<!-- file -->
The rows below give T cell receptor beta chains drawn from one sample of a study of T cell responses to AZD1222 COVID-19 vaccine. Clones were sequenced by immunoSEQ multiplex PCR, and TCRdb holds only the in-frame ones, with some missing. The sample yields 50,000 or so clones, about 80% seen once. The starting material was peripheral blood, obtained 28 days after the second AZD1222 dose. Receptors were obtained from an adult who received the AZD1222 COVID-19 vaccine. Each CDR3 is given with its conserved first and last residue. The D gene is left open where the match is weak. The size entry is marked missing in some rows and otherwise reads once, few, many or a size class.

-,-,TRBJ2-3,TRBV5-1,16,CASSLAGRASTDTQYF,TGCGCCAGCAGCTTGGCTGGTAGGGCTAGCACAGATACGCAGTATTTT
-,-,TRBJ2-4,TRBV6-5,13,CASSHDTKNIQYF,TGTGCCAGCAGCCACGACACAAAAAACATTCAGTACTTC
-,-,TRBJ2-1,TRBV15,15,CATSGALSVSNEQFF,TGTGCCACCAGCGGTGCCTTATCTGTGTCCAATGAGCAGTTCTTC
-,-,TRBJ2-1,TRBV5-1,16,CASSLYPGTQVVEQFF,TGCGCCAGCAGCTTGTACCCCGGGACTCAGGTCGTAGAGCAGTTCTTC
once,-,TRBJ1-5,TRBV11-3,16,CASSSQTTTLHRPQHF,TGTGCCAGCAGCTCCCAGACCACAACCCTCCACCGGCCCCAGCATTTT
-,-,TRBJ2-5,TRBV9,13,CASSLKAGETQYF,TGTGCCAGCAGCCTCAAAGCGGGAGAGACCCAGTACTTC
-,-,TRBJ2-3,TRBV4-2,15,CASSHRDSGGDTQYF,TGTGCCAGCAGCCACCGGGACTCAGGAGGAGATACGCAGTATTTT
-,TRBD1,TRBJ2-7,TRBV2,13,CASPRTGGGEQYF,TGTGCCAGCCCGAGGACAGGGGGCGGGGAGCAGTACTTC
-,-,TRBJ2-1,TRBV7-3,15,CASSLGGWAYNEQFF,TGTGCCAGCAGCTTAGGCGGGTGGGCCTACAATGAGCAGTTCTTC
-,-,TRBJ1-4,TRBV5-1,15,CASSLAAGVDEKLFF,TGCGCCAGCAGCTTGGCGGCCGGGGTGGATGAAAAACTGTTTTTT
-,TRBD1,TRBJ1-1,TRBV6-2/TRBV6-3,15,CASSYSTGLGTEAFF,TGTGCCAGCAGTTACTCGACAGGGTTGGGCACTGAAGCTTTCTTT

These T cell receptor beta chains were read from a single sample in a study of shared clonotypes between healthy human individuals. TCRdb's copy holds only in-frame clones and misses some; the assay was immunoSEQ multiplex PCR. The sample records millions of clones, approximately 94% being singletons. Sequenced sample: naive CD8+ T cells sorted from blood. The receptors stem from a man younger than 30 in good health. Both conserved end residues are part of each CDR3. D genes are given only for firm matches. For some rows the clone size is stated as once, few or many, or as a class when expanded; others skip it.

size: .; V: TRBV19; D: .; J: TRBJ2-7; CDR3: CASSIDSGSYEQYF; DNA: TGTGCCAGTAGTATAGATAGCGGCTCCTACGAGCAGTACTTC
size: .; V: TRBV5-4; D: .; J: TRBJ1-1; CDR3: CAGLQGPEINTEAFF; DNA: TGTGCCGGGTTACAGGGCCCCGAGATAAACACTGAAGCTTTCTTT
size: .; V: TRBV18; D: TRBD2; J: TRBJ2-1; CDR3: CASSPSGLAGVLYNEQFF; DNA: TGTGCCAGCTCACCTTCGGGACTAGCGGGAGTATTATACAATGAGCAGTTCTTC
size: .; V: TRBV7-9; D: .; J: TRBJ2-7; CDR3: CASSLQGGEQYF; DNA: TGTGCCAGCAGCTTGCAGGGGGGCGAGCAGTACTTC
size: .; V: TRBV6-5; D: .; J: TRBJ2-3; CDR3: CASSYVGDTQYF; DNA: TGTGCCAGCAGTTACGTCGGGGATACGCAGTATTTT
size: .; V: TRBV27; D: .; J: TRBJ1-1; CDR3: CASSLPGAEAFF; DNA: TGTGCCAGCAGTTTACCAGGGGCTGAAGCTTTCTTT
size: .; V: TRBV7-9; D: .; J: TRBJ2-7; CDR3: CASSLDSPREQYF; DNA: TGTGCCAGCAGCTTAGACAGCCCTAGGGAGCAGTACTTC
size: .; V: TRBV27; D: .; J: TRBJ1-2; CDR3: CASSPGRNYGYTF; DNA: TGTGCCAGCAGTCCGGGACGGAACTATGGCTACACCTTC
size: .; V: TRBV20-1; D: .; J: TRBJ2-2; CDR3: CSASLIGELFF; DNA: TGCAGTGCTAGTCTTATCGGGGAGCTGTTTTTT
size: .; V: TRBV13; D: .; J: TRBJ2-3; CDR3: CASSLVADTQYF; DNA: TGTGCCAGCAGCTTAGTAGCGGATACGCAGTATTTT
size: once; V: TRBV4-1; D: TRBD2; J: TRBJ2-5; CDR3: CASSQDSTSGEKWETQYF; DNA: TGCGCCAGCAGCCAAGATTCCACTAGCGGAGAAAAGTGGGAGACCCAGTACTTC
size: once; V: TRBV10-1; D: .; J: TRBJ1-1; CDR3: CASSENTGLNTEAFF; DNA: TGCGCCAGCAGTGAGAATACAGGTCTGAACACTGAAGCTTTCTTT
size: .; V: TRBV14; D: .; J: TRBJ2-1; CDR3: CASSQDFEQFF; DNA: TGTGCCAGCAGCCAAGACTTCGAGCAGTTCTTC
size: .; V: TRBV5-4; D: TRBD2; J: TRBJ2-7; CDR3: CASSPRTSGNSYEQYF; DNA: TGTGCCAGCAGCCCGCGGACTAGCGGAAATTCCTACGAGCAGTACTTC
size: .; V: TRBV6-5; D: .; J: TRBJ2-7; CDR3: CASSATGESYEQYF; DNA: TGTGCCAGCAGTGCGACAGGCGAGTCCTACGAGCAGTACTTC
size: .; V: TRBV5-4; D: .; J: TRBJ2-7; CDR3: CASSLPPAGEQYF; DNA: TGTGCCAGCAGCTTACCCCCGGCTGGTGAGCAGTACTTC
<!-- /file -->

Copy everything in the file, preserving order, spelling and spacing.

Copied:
The rows below give T cell receptor beta chains drawn from one sample of a study of T cell responses to AZD1222 COVID-19 vaccine. Clones were sequenced by immunoSEQ multiplex PCR, and TCRdb holds only the in-frame ones, with some missing. The sample yields 50,000 or so clones, about 80% seen once. The starting material was peripheral blood, obtained 28 days after the second AZD1222 dose. Receptors were obtained from an adult who received the AZD1222 COVID-19 vaccine. Each CDR3 is given with its conserved first and last residue. The D gene is left open where the match is weak. The size entry is marked missing in some rows and otherwise reads once, few, many or a size class.

-,-,TRBJ2-3,TRBV5-1,16,CASSLAGRASTDTQYF,TGCGCCAGCAGCTTGGCTGGTAGGGCTAGCACAGATACGCAGTATTTT
-,-,TRBJ2-4,TRBV6-5,13,CASSHDTKNIQYF,TGTGCCAGCAGCCACGACACAAAAAACATTCAGTACTTC
-,-,TRBJ2-1,TRBV15,15,CATSGALSVSNEQFF,TGTGCCACCAGCGGTGCCTTATCTGTGTCCAATGAGCAGTTCTTC
-,-,TRBJ2-1,TRBV5-1,16,CASSLYPGTQVVEQFF,TGCGCCAGCAGCTTGTACCCCGGGACTCAGGTCGTAGAGCAGTTCTTC
once,-,TRBJ1-5,TRBV11-3,16,CASSSQTTTLHRPQHF,TGTGCCAGCAGCTCCCAGACCACAACCCTCCACCGGCCCCAGCATTTT
-,-,TRBJ2-5,TRBV9,13,CASSLKAGETQYF,TGTGCCAGCAGCCTCAAAGCGGGAGAGACCCAGTACTTC
-,-,TRBJ2-3,TRBV4-2,15,CASSHRDSGGDTQYF,TGTGCCAGCAGCCACCGGGACTCAGGAGGAGATACGCAGTATTTT
-,TRBD1,TRBJ2-7,TRBV2,13,CASPRTGGGEQYF,TGTGCCAGCCCGAGGACAGGGGGCGGGGAGCAGTACTTC
-,-,TRBJ2-1,TRBV7-3,15,CASSLGGWAYNEQFF,TGTGCCAGCAGCTTAGGCGGGTGGGCCTACAATGAGCAGTTCTTC
-,-,TRBJ1-4,TRBV5-1,15,CASSLAAGVDEKLFF,TGCGCCAGCAGCTTGGCGGCCGGGGTGGATGAAAAACTGTTTTTT
-,TRBD1,TRBJ1-1,TRBV6-2/TRBV6-3,15,CASSYSTGLGTEAFF,TGTGCCAGCAGTTACTCGACAGGGTTGGGCACTGAAGCTTTCTTT

These T cell receptor beta chains were read from a single sample in a study of shared clonotypes between healthy human individuals. TCRdb's copy holds only in-frame clones and misses some; the assay was immunoSEQ multiplex PCR. The sample records millions of clones, approximately 94% being singletons. Sequenced sample: naive CD8+ T cells sorted from blood. The receptors stem from a man younger than 30 in good health. Both conserved end residues are part of each CDR3. D genes are given only for firm matches. For some rows the clone size is stated as once, few or many, or as a class when expanded; others skip it.

size: .; V: TRBV19; D: .; J: TRBJ2-7; CDR3: CASSIDSGSYEQYF; DNA: TGTGCCAGTAGTATAGATAGCGGCTCCTACGAGCAGTACTTC
size: .; V: TRBV5-4; D: .; J: TRBJ1-1; CDR3: CAGLQGPEINTEAFF; DNA: TGTGCCGGGTTACAGGGCCCCGAGATAAACACTGAAGCTTTCTTT
size: .; V: TRBV18; D: TRBD2; J: TRBJ2-1; CDR3: CASSPSGLAGVLYNEQFF; DNA: TGTGCCAGCTCACCTTCGGGACTAGCGGGAGTATTATACAATGAGCAGTTCTTC
size: .; V: TRBV7-9; D: .; J: TRBJ2-7; CDR3: CASSLQGGEQYF; DNA: TGTGCCAGCAGCTTGCAGGGGGGCGAGCAGTACTTC
size: .; V: TRBV6-5; D: .; J: TRBJ2-3; CDR3: CASSYVGDTQYF; DNA: TGTGCCAGCAGTTACGTCGGGGATACGCAGTATTTT
size: .; V: TRBV27; D: .; J: TRBJ1-1; CDR3: CASSLPGAEAFF; DNA: TGTGCCAGCAGTTTACCAGGGGCTGAAGCTTTCTTT
size: .; V: TRBV7-9; D: .; J: TRBJ2-7; CDR3: CASSLDSPREQYF; DNA: TGTGCCAGCAGCTTAGACAGCCCTAGGGAGCAGTACTTC
size: .; V: TRBV27; D: .; J: TRBJ1-2; CDR3: CASSPGRNYGYTF; DNA: TGTGCCAGCAGTCCGGGACGGAACTATGGCTACACCTTC
size: .; V: TRBV20-1; D: .; J: TRBJ2-2; CDR3: CSASLIGELFF; DNA: TGCAGTGCTAGTCTTATCGGGGAGCTGTTTTTT
size: .; V: TRBV13; D: .; J: TRBJ2-3; CDR3: CASSLVADTQYF; DNA: TGTGCCAGCAGCTTAGTAGCGGATACGCAGTATTTT
size: once; V: TRBV4-1; D: TRBD2; J: TRBJ2-5; CDR3: CASSQDSTSGEKWETQYF; DNA: TGCGCCAGCAGCCAAGATTCCACTAGCGGAGAAAAGTGGGAGACCCAGTACTTC
size: once; V: TRBV10-1; D: .; J: TRBJ1-1; CDR3: CASSENTGLNTEAFF; DNA: TGCGCCAGCAGTGAGAATACAGGTCTGAACACTGAAGCTTTCTTT
size: .; V: TRBV14; D: .; J: TRBJ2-1; CDR3: CASSQDFEQFF; DNA: TGTGCCAGCAGCCAAGACTTCGAGCAGTTCTTC
size: .; V: TRBV5-4; D: TRBD2; J: TRBJ2-7; CDR3: CASSPRTSGNSYEQYF; DNA: TGTGCCAGCAGCCCGCGGACTAGCGGAAATTCCTACGAGCAGTACTTC
size: .; V: TRBV6-5; D: .; J: TRBJ2-7; CDR3: CASSATGESYEQYF; DNA: TGTGCCAGCAGTGCGACAGGCGAGTCCTACGAGCAGTACTTC
size: .; V: TRBV5-4; D: .; J: TRBJ2-7; CDR3: CASSLPPAGEQYF; DNA: TGTGCCAGCAGCTTACCCCCGGCTGGTGAGCAGTACTTC